Mumbai: BMC begins to pave road to monsoon hell with good intentions

Updated: Dec 02, 2019, 07:29 IST | Chetna Sadadekar | Mumbai

Civic chief's decision to scrap tenders for 200+ roads will lead to delay in repair works

Officials claim the entry of new, big contractors will also improve quality of roads. File pic
Officials claim the entry of new, big contractors will also improve quality of roads. File pic

After the drafting of 50-odd tender packages to appoint road contractors for work on around 200 roads in the city, civic chief Praveen Pardeshi has instructed the Roads Department to scrap those and draft new ones.

The civic chief wants to dismantle the contractor lobby by appointing a few big contractors for large-scale road work. The commissioner's ambitions are likely to delay road repairs. The BMC may issue a maximum of five to 10 tender packages instead of the earlier 50. In addition to the delay, the move will also result in more work for the engineers. According to civic officials, the drafting of 50 packages done over the last two months, has now been wasted. Earlier, each tender package cost a maximum of R30 crore, whereas, the new ones will amount to about R100 crore each.

Sources revealed that this is being done to ensure the dismantling of the contractors' lobby and the entry of new players with better funds. In the terms for the new contracts, companies will have to show additional security, which only liquid companies can bear as the amounts will be higher. With R5- and R10-crore contracts, only small-time bidders were coming forward. This is likely to break the established lobby in the civic body. During the reign of Pardeshi's predecessor, Ajoy Mehta, the Roads Department had made a conscious effort to not issue big tenders to be able to keep a close eye on road works.

Issuing tenders on DBT-basis can ensure higher cost, better quality. File pic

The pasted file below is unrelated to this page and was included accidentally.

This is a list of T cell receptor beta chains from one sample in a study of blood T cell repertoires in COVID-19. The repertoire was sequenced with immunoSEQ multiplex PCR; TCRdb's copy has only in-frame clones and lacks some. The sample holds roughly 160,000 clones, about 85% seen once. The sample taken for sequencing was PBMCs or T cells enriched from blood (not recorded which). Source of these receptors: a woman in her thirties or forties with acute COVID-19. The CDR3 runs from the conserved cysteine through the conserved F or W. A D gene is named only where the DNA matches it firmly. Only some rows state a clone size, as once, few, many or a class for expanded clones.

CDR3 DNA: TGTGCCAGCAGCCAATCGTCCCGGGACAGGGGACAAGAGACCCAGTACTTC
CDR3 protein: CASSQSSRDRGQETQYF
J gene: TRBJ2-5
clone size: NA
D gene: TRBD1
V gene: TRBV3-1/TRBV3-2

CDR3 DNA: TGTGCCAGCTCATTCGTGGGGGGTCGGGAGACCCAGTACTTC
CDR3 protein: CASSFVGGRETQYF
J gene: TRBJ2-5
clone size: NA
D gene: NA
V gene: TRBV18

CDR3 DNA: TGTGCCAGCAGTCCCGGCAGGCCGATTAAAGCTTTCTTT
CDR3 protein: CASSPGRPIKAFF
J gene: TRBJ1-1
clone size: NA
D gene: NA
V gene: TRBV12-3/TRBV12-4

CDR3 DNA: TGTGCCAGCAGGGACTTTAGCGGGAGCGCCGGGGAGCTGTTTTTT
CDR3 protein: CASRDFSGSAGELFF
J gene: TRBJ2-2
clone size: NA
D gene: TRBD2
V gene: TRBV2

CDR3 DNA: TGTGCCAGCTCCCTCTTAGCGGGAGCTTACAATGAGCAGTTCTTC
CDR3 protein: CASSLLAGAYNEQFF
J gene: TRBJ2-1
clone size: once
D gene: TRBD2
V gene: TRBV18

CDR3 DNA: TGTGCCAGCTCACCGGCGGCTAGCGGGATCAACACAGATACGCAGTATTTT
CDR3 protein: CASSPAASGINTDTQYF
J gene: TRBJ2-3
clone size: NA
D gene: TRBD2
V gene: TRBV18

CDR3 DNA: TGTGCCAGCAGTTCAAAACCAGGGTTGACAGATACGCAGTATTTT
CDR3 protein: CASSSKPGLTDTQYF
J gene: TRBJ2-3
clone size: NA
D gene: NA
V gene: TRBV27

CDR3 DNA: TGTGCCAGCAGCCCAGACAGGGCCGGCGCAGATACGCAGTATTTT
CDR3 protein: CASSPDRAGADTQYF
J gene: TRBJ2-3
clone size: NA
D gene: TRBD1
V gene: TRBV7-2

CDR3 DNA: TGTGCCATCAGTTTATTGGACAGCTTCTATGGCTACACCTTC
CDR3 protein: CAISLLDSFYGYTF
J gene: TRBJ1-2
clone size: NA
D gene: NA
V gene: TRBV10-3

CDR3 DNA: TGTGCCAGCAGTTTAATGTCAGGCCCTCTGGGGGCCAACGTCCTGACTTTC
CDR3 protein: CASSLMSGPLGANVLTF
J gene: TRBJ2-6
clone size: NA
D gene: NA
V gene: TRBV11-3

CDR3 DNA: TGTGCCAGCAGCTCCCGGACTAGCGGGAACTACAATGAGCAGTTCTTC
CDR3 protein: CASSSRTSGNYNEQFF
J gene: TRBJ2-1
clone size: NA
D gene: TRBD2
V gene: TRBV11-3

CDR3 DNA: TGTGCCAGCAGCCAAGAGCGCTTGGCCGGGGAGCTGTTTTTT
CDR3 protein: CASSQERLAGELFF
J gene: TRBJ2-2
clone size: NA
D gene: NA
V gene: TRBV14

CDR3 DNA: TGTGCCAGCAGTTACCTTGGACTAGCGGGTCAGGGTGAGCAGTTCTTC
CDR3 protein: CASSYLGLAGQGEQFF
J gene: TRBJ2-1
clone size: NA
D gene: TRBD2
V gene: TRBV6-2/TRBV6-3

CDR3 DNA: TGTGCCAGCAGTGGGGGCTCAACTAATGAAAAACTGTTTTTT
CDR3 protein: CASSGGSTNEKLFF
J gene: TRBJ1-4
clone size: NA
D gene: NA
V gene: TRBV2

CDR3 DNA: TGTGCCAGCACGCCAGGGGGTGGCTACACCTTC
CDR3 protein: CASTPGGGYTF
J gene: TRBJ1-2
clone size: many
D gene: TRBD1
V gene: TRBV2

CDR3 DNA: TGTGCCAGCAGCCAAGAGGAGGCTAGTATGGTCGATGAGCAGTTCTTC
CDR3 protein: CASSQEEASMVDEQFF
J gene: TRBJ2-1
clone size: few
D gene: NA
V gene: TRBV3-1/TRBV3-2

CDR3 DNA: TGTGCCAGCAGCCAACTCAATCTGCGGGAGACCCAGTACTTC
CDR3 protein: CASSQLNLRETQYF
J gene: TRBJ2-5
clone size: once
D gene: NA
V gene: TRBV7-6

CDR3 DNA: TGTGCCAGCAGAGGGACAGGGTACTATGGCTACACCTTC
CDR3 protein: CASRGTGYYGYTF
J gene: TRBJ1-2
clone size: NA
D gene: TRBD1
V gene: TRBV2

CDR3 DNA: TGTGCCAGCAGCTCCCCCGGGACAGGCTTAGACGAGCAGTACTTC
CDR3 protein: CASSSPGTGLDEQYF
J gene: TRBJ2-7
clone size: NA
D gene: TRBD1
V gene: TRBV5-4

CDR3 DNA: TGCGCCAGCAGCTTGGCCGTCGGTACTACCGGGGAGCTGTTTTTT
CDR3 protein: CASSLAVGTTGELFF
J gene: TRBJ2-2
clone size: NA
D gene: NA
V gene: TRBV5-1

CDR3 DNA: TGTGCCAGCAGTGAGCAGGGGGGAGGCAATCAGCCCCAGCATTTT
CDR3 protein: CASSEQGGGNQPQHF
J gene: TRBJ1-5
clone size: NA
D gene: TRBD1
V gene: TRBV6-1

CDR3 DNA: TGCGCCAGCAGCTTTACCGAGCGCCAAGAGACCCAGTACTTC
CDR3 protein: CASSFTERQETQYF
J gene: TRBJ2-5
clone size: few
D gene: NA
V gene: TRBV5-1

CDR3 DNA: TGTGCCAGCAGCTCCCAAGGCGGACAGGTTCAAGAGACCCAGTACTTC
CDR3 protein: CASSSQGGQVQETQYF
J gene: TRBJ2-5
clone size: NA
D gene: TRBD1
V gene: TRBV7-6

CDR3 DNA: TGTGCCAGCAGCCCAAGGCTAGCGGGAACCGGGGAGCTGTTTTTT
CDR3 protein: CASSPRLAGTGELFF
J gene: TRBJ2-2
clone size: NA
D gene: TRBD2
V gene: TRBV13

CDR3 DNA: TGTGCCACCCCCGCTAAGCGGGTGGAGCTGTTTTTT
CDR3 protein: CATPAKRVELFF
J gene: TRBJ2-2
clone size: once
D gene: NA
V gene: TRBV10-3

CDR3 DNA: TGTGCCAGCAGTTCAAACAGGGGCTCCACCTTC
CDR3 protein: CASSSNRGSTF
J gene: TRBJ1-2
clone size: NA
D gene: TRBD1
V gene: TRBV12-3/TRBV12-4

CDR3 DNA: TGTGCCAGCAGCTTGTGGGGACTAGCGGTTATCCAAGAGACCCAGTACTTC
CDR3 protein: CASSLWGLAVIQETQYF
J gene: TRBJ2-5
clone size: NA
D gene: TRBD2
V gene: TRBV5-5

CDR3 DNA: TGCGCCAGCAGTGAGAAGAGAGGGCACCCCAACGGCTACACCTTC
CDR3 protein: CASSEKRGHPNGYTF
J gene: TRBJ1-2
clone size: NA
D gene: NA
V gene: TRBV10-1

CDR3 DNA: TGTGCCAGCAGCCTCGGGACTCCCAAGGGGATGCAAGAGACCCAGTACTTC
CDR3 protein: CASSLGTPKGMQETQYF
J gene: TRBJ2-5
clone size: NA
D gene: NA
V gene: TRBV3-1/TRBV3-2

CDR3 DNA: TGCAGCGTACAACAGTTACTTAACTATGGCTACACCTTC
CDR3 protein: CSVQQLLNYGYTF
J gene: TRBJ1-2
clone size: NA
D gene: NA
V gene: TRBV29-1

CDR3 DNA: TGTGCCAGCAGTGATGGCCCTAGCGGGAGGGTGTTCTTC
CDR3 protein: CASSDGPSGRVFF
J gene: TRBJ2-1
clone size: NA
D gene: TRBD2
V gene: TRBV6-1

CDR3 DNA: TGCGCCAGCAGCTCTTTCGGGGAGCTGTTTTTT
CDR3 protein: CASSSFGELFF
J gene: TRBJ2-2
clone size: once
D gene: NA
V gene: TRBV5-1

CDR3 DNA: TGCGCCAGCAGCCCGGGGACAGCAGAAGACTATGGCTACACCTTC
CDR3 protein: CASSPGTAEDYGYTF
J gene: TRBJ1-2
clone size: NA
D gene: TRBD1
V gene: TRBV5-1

Issuing tenders on DBT-basis can ensure higher cost, better quality. File pic

Further, BMC officials are also mulling assigning new road works on Design, Built and Transfer (DBT) basis, where the civic body will just govern the work and closely monitor it. This is being done in the construction of bridges. As per the DBT system, contractors will also maintain the roads on a long-term basis, which may increase the project cost. The overall road works are likely to cost over R500 crore, revealed civic sources.

A senior civic official on request of anonymity, said, "About two weeks ago, the commissioner instructed that we do not go ahead with the tenders and draft new ones. We are yet to finish these drafts as various aspects of the terms and conditions of the contracts are undecided. Merging of various small stretches of roads into one project takes time. It needs more work."

He also said, "But this move will also ensure that bigger players enter the scene and small-time contractors, who may not be performing desirably, are eliminated from the process. And if the tenders are issued under the DBT method, the project cost is likely to go up. But the results would be better as contractors would be liable for maintenance and design, and work will be done faster." Despite repeated attempts to reach Chief Engineer (Roads), Sanjay Darade, he was not available for comment.

Rs 30 cr
Maximum cost of each tender currently

Rs 100 cr
Predicted cost of each large-scale tender

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